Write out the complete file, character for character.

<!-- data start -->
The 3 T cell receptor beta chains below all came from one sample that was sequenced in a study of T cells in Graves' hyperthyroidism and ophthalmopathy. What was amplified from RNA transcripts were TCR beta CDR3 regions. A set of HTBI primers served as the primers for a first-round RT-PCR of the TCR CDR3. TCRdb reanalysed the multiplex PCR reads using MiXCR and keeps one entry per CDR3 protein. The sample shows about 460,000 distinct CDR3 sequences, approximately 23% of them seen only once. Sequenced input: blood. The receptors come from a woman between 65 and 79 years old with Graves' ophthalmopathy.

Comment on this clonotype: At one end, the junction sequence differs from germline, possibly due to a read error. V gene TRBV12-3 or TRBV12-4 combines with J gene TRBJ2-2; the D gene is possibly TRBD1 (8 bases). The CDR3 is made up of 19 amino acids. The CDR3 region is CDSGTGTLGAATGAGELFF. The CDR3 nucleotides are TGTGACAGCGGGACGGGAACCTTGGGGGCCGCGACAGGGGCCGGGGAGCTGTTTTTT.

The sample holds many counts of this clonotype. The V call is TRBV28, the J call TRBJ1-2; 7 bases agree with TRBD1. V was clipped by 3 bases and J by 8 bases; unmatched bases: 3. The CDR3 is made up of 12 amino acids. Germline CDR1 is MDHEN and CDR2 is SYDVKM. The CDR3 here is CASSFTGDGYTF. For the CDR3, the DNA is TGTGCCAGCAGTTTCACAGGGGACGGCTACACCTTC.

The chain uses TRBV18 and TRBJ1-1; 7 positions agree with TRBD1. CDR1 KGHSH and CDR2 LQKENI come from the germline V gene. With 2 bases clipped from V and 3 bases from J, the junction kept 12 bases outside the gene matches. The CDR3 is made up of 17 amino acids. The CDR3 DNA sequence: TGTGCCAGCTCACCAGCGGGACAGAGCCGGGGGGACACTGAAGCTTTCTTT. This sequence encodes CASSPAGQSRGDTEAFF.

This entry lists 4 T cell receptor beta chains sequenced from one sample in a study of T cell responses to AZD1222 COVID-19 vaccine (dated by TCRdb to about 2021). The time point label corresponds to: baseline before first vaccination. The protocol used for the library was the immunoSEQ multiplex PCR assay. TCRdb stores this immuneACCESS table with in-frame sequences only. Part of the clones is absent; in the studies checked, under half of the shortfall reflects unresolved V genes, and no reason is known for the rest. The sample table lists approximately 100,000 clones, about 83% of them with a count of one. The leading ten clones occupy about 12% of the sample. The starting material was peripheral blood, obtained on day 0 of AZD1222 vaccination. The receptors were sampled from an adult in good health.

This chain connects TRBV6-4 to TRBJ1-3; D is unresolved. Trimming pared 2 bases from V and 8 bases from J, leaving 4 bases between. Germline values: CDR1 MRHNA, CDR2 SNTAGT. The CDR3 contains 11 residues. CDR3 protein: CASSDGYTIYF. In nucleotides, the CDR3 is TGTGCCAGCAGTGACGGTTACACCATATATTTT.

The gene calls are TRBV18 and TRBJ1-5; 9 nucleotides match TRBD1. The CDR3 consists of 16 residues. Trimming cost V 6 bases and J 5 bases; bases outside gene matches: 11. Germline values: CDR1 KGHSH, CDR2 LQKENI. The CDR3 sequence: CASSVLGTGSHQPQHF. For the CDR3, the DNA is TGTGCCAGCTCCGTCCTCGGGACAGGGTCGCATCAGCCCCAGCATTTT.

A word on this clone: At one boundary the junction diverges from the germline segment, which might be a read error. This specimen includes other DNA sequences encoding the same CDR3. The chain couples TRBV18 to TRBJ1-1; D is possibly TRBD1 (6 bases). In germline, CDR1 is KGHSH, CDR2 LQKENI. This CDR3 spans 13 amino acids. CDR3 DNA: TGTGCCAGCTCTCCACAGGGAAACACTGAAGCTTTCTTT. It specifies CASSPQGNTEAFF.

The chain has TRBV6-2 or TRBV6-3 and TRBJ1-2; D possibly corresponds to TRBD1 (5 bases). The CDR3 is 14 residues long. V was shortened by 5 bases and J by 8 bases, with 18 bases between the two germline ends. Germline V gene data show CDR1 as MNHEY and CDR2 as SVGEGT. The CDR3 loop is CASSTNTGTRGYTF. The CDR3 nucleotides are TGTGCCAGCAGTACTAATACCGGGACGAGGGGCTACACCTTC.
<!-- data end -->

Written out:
The 3 T cell receptor beta chains below all came from one sample that was sequenced in a study of T cells in Graves' hyperthyroidism and ophthalmopathy. What was amplified from RNA transcripts were TCR beta CDR3 regions. A set of HTBI primers served as the primers for a first-round RT-PCR of the TCR CDR3. TCRdb reanalysed the multiplex PCR reads using MiXCR and keeps one entry per CDR3 protein. The sample shows about 460,000 distinct CDR3 sequences, approximately 23% of them seen only once. Sequenced input: blood. The receptors come from a woman between 65 and 79 years old with Graves' ophthalmopathy.

Comment on this clonotype: At one end, the junction sequence differs from germline, possibly due to a read error. V gene TRBV12-3 or TRBV12-4 combines with J gene TRBJ2-2; the D gene is possibly TRBD1 (8 bases). The CDR3 is made up of 19 amino acids. The CDR3 region is CDSGTGTLGAATGAGELFF. The CDR3 nucleotides are TGTGACAGCGGGACGGGAACCTTGGGGGCCGCGACAGGGGCCGGGGAGCTGTTTTTT.

The sample holds many counts of this clonotype. The V call is TRBV28, the J call TRBJ1-2; 7 bases agree with TRBD1. V was clipped by 3 bases and J by 8 bases; unmatched bases: 3. The CDR3 is made up of 12 amino acids. Germline CDR1 is MDHEN and CDR2 is SYDVKM. The CDR3 here is CASSFTGDGYTF. For the CDR3, the DNA is TGTGCCAGCAGTTTCACAGGGGACGGCTACACCTTC.

The chain uses TRBV18 and TRBJ1-1; 7 positions agree with TRBD1. CDR1 KGHSH and CDR2 LQKENI come from the germline V gene. With 2 bases clipped from V and 3 bases from J, the junction kept 12 bases outside the gene matches. The CDR3 is made up of 17 amino acids. The CDR3 DNA sequence: TGTGCCAGCTCACCAGCGGGACAGAGCCGGGGGGACACTGAAGCTTTCTTT. This sequence encodes CASSPAGQSRGDTEAFF.

This entry lists 4 T cell receptor beta chains sequenced from one sample in a study of T cell responses to AZD1222 COVID-19 vaccine (dated by TCRdb to about 2021). The time point label corresponds to: baseline before first vaccination. The protocol used for the library was the immunoSEQ multiplex PCR assay. TCRdb stores this immuneACCESS table with in-frame sequences only. Part of the clones is absent; in the studies checked, under half of the shortfall reflects unresolved V genes, and no reason is known for the rest. The sample table lists approximately 100,000 clones, about 83% of them with a count of one. The leading ten clones occupy about 12% of the sample. The starting material was peripheral blood, obtained on day 0 of AZD1222 vaccination. The receptors were sampled from an adult in good health.

This chain connects TRBV6-4 to TRBJ1-3; D is unresolved. Trimming pared 2 bases from V and 8 bases from J, leaving 4 bases between. Germline values: CDR1 MRHNA, CDR2 SNTAGT. The CDR3 contains 11 residues. CDR3 protein: CASSDGYTIYF. In nucleotides, the CDR3 is TGTGCCAGCAGTGACGGTTACACCATATATTTT.

The gene calls are TRBV18 and TRBJ1-5; 9 nucleotides match TRBD1. The CDR3 consists of 16 residues. Trimming cost V 6 bases and J 5 bases; bases outside gene matches: 11. Germline values: CDR1 KGHSH, CDR2 LQKENI. The CDR3 sequence: CASSVLGTGSHQPQHF. For the CDR3, the DNA is TGTGCCAGCTCCGTCCTCGGGACAGGGTCGCATCAGCCCCAGCATTTT.

A word on this clone: At one boundary the junction diverges from the germline segment, which might be a read error. This specimen includes other DNA sequences encoding the same CDR3. The chain couples TRBV18 to TRBJ1-1; D is possibly TRBD1 (6 bases). In germline, CDR1 is KGHSH, CDR2 LQKENI. This CDR3 spans 13 amino acids. CDR3 DNA: TGTGCCAGCTCTCCACAGGGAAACACTGAAGCTTTCTTT. It specifies CASSPQGNTEAFF.

The chain has TRBV6-2 or TRBV6-3 and TRBJ1-2; D possibly corresponds to TRBD1 (5 bases). The CDR3 is 14 residues long. V was shortened by 5 bases and J by 8 bases, with 18 bases between the two germline ends. Germline V gene data show CDR1 as MNHEY and CDR2 as SVGEGT. The CDR3 loop is CASSTNTGTRGYTF. The CDR3 nucleotides are TGTGCCAGCAGTACTAATACCGGGACGAGGGGCTACACCTTC.